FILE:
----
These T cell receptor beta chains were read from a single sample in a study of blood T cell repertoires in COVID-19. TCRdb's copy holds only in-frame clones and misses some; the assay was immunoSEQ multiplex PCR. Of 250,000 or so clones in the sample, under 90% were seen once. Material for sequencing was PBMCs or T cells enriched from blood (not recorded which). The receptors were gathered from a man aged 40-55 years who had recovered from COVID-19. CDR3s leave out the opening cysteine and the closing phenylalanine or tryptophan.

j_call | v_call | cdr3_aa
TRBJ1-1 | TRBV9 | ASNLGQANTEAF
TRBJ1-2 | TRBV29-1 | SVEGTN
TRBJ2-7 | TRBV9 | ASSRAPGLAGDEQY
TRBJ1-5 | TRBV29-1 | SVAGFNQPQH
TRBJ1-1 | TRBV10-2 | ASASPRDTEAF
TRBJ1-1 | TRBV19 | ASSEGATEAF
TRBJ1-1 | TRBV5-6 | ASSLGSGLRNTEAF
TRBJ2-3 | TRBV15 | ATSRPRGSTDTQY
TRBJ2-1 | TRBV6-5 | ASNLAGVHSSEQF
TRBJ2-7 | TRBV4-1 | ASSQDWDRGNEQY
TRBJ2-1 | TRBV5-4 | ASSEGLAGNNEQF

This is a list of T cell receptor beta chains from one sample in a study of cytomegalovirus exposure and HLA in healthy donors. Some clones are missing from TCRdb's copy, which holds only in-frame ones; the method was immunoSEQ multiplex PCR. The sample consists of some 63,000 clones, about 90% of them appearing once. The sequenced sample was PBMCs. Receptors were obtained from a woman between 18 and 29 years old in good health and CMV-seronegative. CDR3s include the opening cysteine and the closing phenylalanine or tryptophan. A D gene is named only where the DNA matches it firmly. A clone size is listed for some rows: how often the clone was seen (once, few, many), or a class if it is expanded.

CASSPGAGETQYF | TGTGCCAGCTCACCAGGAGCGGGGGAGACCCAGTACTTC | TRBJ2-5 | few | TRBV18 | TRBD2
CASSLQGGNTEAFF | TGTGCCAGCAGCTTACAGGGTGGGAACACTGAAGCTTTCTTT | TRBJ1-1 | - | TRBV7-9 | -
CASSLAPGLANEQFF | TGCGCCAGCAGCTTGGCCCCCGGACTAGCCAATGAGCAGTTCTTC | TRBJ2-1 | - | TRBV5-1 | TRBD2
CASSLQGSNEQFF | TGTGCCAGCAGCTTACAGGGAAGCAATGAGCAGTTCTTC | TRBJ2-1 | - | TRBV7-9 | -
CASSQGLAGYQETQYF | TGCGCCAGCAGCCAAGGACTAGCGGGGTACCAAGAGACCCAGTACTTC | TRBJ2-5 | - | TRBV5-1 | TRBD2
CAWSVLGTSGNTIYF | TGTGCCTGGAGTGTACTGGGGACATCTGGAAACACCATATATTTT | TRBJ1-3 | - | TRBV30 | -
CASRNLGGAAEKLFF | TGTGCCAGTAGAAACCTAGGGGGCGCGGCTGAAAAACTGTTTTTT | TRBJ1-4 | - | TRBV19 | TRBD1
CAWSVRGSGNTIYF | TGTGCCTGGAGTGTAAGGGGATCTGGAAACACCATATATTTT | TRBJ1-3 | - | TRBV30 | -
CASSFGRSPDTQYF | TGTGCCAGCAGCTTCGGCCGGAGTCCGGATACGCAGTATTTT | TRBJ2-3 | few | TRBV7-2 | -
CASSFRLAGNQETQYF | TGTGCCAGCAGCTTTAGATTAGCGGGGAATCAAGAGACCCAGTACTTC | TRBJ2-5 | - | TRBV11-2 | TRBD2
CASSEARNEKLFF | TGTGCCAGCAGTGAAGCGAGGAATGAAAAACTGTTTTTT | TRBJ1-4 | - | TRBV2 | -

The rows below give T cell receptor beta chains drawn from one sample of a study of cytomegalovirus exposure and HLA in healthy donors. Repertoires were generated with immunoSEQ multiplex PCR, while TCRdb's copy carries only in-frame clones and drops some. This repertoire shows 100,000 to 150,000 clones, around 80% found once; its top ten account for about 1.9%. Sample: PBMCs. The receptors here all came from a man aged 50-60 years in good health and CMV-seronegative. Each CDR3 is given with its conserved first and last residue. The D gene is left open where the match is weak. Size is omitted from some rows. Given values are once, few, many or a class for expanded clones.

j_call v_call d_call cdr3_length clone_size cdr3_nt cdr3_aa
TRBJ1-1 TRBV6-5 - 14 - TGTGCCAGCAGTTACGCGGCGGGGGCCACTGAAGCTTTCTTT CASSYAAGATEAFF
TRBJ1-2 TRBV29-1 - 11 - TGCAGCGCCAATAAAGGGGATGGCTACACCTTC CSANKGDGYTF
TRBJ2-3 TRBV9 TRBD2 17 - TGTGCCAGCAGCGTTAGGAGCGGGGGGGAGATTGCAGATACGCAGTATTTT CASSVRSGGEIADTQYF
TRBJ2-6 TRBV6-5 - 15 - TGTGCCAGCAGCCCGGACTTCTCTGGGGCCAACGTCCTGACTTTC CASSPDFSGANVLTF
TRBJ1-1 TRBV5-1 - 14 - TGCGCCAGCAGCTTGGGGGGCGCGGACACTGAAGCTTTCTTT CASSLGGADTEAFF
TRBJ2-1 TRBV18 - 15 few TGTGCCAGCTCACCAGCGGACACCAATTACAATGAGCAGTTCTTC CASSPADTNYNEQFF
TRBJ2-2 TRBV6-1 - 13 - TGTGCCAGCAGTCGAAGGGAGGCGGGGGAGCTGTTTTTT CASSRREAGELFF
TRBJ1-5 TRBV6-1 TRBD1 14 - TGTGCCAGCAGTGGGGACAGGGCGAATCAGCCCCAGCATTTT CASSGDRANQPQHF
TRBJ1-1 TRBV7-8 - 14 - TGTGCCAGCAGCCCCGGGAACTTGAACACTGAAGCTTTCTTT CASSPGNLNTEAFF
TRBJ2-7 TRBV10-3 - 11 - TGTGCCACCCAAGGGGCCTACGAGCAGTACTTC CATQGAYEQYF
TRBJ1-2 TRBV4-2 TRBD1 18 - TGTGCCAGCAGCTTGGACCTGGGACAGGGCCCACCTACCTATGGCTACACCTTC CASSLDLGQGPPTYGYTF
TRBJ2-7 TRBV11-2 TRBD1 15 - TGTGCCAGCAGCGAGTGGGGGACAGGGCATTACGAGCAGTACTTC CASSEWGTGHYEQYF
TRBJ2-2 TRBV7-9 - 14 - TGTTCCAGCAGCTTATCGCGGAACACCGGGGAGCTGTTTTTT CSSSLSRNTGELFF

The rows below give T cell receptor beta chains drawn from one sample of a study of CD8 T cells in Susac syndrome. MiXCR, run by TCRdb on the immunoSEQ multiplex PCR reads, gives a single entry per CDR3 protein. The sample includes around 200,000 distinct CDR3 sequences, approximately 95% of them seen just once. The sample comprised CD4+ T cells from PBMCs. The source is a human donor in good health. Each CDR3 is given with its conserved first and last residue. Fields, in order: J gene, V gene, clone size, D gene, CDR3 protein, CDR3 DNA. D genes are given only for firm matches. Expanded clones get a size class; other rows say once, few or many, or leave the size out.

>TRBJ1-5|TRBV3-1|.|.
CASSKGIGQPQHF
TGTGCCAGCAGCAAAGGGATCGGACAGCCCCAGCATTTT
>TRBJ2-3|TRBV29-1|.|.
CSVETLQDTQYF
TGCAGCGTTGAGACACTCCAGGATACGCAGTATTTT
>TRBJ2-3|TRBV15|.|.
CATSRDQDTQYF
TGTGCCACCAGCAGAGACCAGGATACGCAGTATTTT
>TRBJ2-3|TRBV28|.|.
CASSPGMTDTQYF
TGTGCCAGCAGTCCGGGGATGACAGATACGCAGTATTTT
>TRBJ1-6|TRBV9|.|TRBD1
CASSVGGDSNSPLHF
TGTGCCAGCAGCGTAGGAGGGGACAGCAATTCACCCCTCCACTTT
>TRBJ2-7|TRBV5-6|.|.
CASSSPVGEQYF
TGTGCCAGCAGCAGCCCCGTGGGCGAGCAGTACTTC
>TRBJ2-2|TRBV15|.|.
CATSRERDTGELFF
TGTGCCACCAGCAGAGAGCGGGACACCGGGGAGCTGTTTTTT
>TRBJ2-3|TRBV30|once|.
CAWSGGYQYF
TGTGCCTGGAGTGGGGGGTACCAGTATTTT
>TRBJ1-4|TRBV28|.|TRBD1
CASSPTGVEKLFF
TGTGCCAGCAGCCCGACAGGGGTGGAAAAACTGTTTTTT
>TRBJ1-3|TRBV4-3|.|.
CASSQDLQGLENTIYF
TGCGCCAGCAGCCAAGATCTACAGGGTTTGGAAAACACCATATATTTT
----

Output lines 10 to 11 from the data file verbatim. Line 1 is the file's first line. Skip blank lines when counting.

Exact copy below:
TRBJ2-3 | TRBV15 | ATSRPRGSTDTQY
TRBJ2-1 | TRBV6-5 | ASNLAGVHSSEQF